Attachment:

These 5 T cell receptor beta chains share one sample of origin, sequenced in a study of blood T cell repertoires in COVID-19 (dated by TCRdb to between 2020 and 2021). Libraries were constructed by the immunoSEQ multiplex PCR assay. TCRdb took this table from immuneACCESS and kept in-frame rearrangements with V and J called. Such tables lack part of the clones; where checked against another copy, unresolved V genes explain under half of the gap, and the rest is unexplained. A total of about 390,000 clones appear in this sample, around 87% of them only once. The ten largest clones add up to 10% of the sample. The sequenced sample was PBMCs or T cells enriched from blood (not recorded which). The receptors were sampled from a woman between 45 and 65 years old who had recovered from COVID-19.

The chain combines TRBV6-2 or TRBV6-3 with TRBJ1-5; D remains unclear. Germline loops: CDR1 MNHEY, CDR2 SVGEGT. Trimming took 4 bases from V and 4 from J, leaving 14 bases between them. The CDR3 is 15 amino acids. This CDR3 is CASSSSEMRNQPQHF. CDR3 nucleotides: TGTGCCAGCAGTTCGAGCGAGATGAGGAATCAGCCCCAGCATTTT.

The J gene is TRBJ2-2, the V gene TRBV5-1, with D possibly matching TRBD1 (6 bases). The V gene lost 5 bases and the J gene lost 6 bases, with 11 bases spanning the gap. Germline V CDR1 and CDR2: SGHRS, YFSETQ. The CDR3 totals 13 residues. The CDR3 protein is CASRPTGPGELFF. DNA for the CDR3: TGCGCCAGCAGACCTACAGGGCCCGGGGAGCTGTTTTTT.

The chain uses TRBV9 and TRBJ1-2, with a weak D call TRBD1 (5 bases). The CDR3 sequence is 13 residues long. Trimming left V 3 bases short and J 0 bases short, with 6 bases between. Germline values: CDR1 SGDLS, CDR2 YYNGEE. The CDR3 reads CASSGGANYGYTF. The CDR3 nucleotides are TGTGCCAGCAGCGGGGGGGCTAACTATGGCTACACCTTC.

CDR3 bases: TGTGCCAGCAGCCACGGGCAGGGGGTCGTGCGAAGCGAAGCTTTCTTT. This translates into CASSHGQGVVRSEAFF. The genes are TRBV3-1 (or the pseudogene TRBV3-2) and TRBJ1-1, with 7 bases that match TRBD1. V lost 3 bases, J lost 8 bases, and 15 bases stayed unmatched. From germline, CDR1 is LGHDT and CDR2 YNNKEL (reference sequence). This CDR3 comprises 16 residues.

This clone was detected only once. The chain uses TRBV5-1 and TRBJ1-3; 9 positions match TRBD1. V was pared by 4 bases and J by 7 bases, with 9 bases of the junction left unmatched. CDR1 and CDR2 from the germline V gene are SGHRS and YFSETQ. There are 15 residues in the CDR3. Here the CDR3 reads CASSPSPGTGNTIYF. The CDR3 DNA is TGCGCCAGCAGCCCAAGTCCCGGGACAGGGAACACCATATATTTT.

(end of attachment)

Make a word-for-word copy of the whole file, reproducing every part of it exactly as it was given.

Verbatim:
These 5 T cell receptor beta chains share one sample of origin, sequenced in a study of blood T cell repertoires in COVID-19 (dated by TCRdb to between 2020 and 2021). Libraries were constructed by the immunoSEQ multiplex PCR assay. TCRdb took this table from immuneACCESS and kept in-frame rearrangements with V and J called. Such tables lack part of the clones; where checked against another copy, unresolved V genes explain under half of the gap, and the rest is unexplained. A total of about 390,000 clones appear in this sample, around 87% of them only once. The ten largest clones add up to 10% of the sample. The sequenced sample was PBMCs or T cells enriched from blood (not recorded which). The receptors were sampled from a woman between 45 and 65 years old who had recovered from COVID-19.

The chain combines TRBV6-2 or TRBV6-3 with TRBJ1-5; D remains unclear. Germline loops: CDR1 MNHEY, CDR2 SVGEGT. Trimming took 4 bases from V and 4 from J, leaving 14 bases between them. The CDR3 is 15 amino acids. This CDR3 is CASSSSEMRNQPQHF. CDR3 nucleotides: TGTGCCAGCAGTTCGAGCGAGATGAGGAATCAGCCCCAGCATTTT.

The J gene is TRBJ2-2, the V gene TRBV5-1, with D possibly matching TRBD1 (6 bases). The V gene lost 5 bases and the J gene lost 6 bases, with 11 bases spanning the gap. Germline V CDR1 and CDR2: SGHRS, YFSETQ. The CDR3 totals 13 residues. The CDR3 protein is CASRPTGPGELFF. DNA for the CDR3: TGCGCCAGCAGACCTACAGGGCCCGGGGAGCTGTTTTTT.

The chain uses TRBV9 and TRBJ1-2, with a weak D call TRBD1 (5 bases). The CDR3 sequence is 13 residues long. Trimming left V 3 bases short and J 0 bases short, with 6 bases between. Germline values: CDR1 SGDLS, CDR2 YYNGEE. The CDR3 reads CASSGGANYGYTF. The CDR3 nucleotides are TGTGCCAGCAGCGGGGGGGCTAACTATGGCTACACCTTC.

CDR3 bases: TGTGCCAGCAGCCACGGGCAGGGGGTCGTGCGAAGCGAAGCTTTCTTT. This translates into CASSHGQGVVRSEAFF. The genes are TRBV3-1 (or the pseudogene TRBV3-2) and TRBJ1-1, with 7 bases that match TRBD1. V lost 3 bases, J lost 8 bases, and 15 bases stayed unmatched. From germline, CDR1 is LGHDT and CDR2 YNNKEL (reference sequence). This CDR3 comprises 16 residues.

This clone was detected only once. The chain uses TRBV5-1 and TRBJ1-3; 9 positions match TRBD1. V was pared by 4 bases and J by 7 bases, with 9 bases of the junction left unmatched. CDR1 and CDR2 from the germline V gene are SGHRS and YFSETQ. There are 15 residues in the CDR3. Here the CDR3 reads CASSPSPGTGNTIYF. The CDR3 DNA is TGCGCCAGCAGCCCAAGTCCCGGGACAGGGAACACCATATATTTT.